tl;dr, privacy isn’t just a passing fad. Because mass surveillance isn’t just a government activity. The commercial web is lousy with trackers and data brokers too — and Weinberg argues web users are increasingly waking up to how they are being stalked around the Internet.

“In the last couple of years mainstream people have really opened up to the idea that the Internet’s pretty creepy out there — and it’s in large part due to Google and Facebook,” he says. “And in particular that they’re amassing unprecedented amounts of personal information on each person.”

The pair’s use of online tracking for online profiling to power their respective hypertargeted advertising platforms is “at best, annoying”, argues Weinberg, “and at worst causing major political upheavals, like the Russian ad interference” (such as in the US election and the UK’s brexit referendum, to name just two examples on that front).

He cites figures that trackers used by Google are now on 76% of the top million websites and Facebook’s trackers are on 24% of pages — saying it drops off “pretty quickly after that”, with Twitter on just 12%.

Literally any site you visit you’re likely to have Facebook, Google watching you there.

 

“I think people are aware now that hidden trackers are around, and slurping up their personal information. What they don’t realize, though, is how pervasive Google and Facebook trackers are,” he suggests.

“Literally any site you visit you’re likely to have Facebook, Google watching you there. That’s the piece that I think people are starting to wake up to now.”

The other problem that he argues is exacerbated by mass surveillance ad-targeting online business models is filter bubbles — aka the strategy of platforms using people’s own biases as a tactic to keep them clicking by reductively feeding them more of the same stuff.

And, again, concern about the societal impact of filter bubbles has increasingly become a mainstream discussion point in recent months and years.

Weinberg explains that the tracker blocker aspect of DDG’s new products group trackers into networks to try to make it easier for people to understand which companies are responsible for tracking you. So instead of just saying something generic — like it’s ‘blocking 25 trackers’, as a typical anti-tracker tool might — users of DDG’s tool will be told which tracker networks are being blocked and “what their purpose is”.

“When people realize the harms… of filter bubble and pervasive ads those emotionally resonant with people and they’d like to get rid of them. And this is the easiest way to do that,” he adds.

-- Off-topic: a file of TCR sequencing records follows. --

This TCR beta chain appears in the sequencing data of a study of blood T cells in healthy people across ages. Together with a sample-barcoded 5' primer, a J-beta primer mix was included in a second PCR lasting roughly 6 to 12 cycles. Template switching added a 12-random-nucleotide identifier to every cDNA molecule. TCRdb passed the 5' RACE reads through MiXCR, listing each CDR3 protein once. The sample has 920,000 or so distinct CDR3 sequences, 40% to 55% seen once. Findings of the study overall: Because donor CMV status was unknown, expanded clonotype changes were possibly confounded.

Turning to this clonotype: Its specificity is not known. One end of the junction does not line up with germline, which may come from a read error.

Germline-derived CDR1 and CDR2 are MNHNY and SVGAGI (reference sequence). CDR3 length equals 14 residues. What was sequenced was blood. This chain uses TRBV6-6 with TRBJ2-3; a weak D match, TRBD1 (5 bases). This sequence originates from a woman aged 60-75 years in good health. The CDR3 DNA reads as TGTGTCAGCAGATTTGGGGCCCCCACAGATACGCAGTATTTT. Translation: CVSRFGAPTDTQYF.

In the European Union, an updated online privacy framework, GDPR, will apply from May. This regulation makes explicit mention of online profiling, including a right for people to object to this kind of activity — and some privacy experts suggest it could cause big upheavals for adtech and online profiling.

But asked for his take on GDPR’s implications for profiling, Weinberg isn’t confident it will be much of a barrier to the web’s two main commercial surveillance entities: Facebook and Google.

“I’m a big fan of the regulation and I’m hopeful that a lot of these kind of more hidden data brokers that don’t have consumer relationships are really going to get caught out with it because they can’t get consent,” he says. “But unfortunately, the way I see it is — Facebook and Google — I don’t think they seem like they’re going to be as affected by the regulation.

“Because while consent will be required in much more vigorous ways, I think that they’re going to push that through their products. And then people will end up consenting.”

“I think you need a different consumer backlash as well — either people literally leaving the services. Or, in this case, in between: Blocking all their hidden trackers across the web. And not waiting for them to take any major action to curb their surveillance,” he adds.

Rupert Murdoch wants Facebook to pay for the news


Rupert Murdoch, the executive chairman of News Corporation, today issued a statement calling for Facebook and Google to subsidize the news traveling through their platforms.

In the statement, Murdoch calls on Facebook to pay a carriage fee, as cable companies do with pay TV, to trusted publishers that are posting their content on the social media platform:

I have yet to see a proposal that truly recognizes the investment in and the social value of professional journalism.

The time has come to consider a different route. If Facebook wants to recognize ‘trusted’ publishers then it should pay those publishers a carriage fee similar to the model adopted by cable companies. The publishers are obviously enhancing the value and integrity of Facebook through their news and content but are not being adequately rewarded for those services.

This comes fresh on the heels of a change to Facebook’s Newsfeed algorithm, which prioritizes posts from friends and family over those from publishers and content providers. Facebook said that the change was meant to increase wellbeing among users, offering a more proactive way to build a community and positive sentiment across the network.

But Wall Street didn’t react well to the change, which Facebook predicted would decrease time spent on the network, which ultimately will decrease the time users spend looking at advertisements.

As part of the announcement, Facebook’s Newsfeed Chief Adam Mosseri didn’t have many concrete suggestions for publishers worried about decreased visibility on the world’s biggest social media platform, simply saying publishers should try “experimenting … and seeing … what content gets more comments, more likes, more reshares.”